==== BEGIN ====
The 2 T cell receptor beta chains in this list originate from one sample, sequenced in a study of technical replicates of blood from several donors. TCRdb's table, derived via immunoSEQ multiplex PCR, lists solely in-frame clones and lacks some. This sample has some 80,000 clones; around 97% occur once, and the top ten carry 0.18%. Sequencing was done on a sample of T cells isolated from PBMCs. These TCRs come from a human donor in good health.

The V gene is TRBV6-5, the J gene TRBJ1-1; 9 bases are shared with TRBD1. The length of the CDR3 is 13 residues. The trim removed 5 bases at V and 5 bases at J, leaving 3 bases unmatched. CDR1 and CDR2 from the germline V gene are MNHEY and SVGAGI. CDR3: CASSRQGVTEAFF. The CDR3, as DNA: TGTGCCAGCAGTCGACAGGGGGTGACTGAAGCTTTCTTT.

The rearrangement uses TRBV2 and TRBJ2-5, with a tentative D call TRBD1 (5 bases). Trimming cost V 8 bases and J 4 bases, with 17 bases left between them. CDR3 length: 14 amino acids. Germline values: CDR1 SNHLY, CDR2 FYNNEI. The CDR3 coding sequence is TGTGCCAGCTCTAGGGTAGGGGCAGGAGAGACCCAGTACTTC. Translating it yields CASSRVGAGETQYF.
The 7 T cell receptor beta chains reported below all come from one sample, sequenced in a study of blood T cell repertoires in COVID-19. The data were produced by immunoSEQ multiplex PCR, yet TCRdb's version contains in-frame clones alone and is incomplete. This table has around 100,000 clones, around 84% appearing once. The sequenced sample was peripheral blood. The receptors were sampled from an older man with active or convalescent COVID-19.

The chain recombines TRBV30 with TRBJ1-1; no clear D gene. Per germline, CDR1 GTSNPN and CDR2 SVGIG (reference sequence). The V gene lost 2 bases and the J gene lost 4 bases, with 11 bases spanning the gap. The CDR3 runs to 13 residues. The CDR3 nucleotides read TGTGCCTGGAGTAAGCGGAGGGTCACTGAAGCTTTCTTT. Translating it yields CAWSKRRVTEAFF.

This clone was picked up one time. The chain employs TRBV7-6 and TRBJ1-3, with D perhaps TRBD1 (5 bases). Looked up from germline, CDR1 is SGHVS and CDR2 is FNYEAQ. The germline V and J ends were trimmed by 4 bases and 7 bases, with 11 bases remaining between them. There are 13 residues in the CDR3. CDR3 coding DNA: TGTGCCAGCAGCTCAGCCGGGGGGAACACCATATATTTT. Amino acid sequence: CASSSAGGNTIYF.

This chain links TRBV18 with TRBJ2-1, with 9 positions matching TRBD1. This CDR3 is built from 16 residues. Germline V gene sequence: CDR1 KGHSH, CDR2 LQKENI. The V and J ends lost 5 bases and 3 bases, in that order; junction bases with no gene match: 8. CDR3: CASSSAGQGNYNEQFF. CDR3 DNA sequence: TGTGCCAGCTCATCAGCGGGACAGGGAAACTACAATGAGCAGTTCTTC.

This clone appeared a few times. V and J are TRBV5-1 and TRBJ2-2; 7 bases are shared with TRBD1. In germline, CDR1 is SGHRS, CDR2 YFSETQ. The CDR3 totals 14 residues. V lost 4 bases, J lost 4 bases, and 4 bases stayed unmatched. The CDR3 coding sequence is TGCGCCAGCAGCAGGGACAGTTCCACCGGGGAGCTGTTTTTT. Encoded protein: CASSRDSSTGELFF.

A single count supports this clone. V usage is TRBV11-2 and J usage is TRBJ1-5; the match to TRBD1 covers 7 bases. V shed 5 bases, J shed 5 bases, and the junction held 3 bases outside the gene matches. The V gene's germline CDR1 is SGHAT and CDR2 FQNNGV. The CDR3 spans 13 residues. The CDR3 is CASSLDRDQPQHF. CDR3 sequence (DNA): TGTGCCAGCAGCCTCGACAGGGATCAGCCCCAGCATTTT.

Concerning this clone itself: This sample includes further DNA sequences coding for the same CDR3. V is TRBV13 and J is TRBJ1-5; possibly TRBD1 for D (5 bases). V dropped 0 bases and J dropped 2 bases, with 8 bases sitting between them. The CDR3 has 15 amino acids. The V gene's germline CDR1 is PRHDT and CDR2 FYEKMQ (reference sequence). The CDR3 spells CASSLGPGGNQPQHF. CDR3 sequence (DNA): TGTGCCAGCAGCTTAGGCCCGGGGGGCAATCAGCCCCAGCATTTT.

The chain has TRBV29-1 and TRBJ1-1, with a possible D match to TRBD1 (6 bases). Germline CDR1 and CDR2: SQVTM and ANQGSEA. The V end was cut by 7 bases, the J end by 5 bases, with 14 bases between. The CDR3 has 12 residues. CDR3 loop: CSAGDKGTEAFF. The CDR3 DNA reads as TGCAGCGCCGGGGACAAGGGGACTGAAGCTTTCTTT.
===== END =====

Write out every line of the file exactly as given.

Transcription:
The 2 T cell receptor beta chains in this list originate from one sample, sequenced in a study of technical replicates of blood from several donors. TCRdb's table, derived via immunoSEQ multiplex PCR, lists solely in-frame clones and lacks some. This sample has some 80,000 clones; around 97% occur once, and the top ten carry 0.18%. Sequencing was done on a sample of T cells isolated from PBMCs. These TCRs come from a human donor in good health.

The V gene is TRBV6-5, the J gene TRBJ1-1; 9 bases are shared with TRBD1. The length of the CDR3 is 13 residues. The trim removed 5 bases at V and 5 bases at J, leaving 3 bases unmatched. CDR1 and CDR2 from the germline V gene are MNHEY and SVGAGI. CDR3: CASSRQGVTEAFF. The CDR3, as DNA: TGTGCCAGCAGTCGACAGGGGGTGACTGAAGCTTTCTTT.

The rearrangement uses TRBV2 and TRBJ2-5, with a tentative D call TRBD1 (5 bases). Trimming cost V 8 bases and J 4 bases, with 17 bases left between them. CDR3 length: 14 amino acids. Germline values: CDR1 SNHLY, CDR2 FYNNEI. The CDR3 coding sequence is TGTGCCAGCTCTAGGGTAGGGGCAGGAGAGACCCAGTACTTC. Translating it yields CASSRVGAGETQYF.
The 7 T cell receptor beta chains reported below all come from one sample, sequenced in a study of blood T cell repertoires in COVID-19. The data were produced by immunoSEQ multiplex PCR, yet TCRdb's version contains in-frame clones alone and is incomplete. This table has around 100,000 clones, around 84% appearing once. The sequenced sample was peripheral blood. The receptors were sampled from an older man with active or convalescent COVID-19.

The chain recombines TRBV30 with TRBJ1-1; no clear D gene. Per germline, CDR1 GTSNPN and CDR2 SVGIG (reference sequence). The V gene lost 2 bases and the J gene lost 4 bases, with 11 bases spanning the gap. The CDR3 runs to 13 residues. The CDR3 nucleotides read TGTGCCTGGAGTAAGCGGAGGGTCACTGAAGCTTTCTTT. Translating it yields CAWSKRRVTEAFF.

This clone was picked up one time. The chain employs TRBV7-6 and TRBJ1-3, with D perhaps TRBD1 (5 bases). Looked up from germline, CDR1 is SGHVS and CDR2 is FNYEAQ. The germline V and J ends were trimmed by 4 bases and 7 bases, with 11 bases remaining between them. There are 13 residues in the CDR3. CDR3 coding DNA: TGTGCCAGCAGCTCAGCCGGGGGGAACACCATATATTTT. Amino acid sequence: CASSSAGGNTIYF.

This chain links TRBV18 with TRBJ2-1, with 9 positions matching TRBD1. This CDR3 is built from 16 residues. Germline V gene sequence: CDR1 KGHSH, CDR2 LQKENI. The V and J ends lost 5 bases and 3 bases, in that order; junction bases with no gene match: 8. CDR3: CASSSAGQGNYNEQFF. CDR3 DNA sequence: TGTGCCAGCTCATCAGCGGGACAGGGAAACTACAATGAGCAGTTCTTC.

This clone appeared a few times. V and J are TRBV5-1 and TRBJ2-2; 7 bases are shared with TRBD1. In germline, CDR1 is SGHRS, CDR2 YFSETQ. The CDR3 totals 14 residues. V lost 4 bases, J lost 4 bases, and 4 bases stayed unmatched. The CDR3 coding sequence is TGCGCCAGCAGCAGGGACAGTTCCACCGGGGAGCTGTTTTTT. Encoded protein: CASSRDSSTGELFF.

A single count supports this clone. V usage is TRBV11-2 and J usage is TRBJ1-5; the match to TRBD1 covers 7 bases. V shed 5 bases, J shed 5 bases, and the junction held 3 bases outside the gene matches. The V gene's germline CDR1 is SGHAT and CDR2 FQNNGV. The CDR3 spans 13 residues. The CDR3 is CASSLDRDQPQHF. CDR3 sequence (DNA): TGTGCCAGCAGCCTCGACAGGGATCAGCCCCAGCATTTT.

Concerning this clone itself: This sample includes further DNA sequences coding for the same CDR3. V is TRBV13 and J is TRBJ1-5; possibly TRBD1 for D (5 bases). V dropped 0 bases and J dropped 2 bases, with 8 bases sitting between them. The CDR3 has 15 amino acids. The V gene's germline CDR1 is PRHDT and CDR2 FYEKMQ (reference sequence). The CDR3 spells CASSLGPGGNQPQHF. CDR3 sequence (DNA): TGTGCCAGCAGCTTAGGCCCGGGGGGCAATCAGCCCCAGCATTTT.

The chain has TRBV29-1 and TRBJ1-1, with a possible D match to TRBD1 (6 bases). Germline CDR1 and CDR2: SQVTM and ANQGSEA. The V end was cut by 7 bases, the J end by 5 bases, with 14 bases between. The CDR3 has 12 residues. CDR3 loop: CSAGDKGTEAFF. The CDR3 DNA reads as TGCAGCGCCGGGGACAAGGGGACTGAAGCTTTCTTT.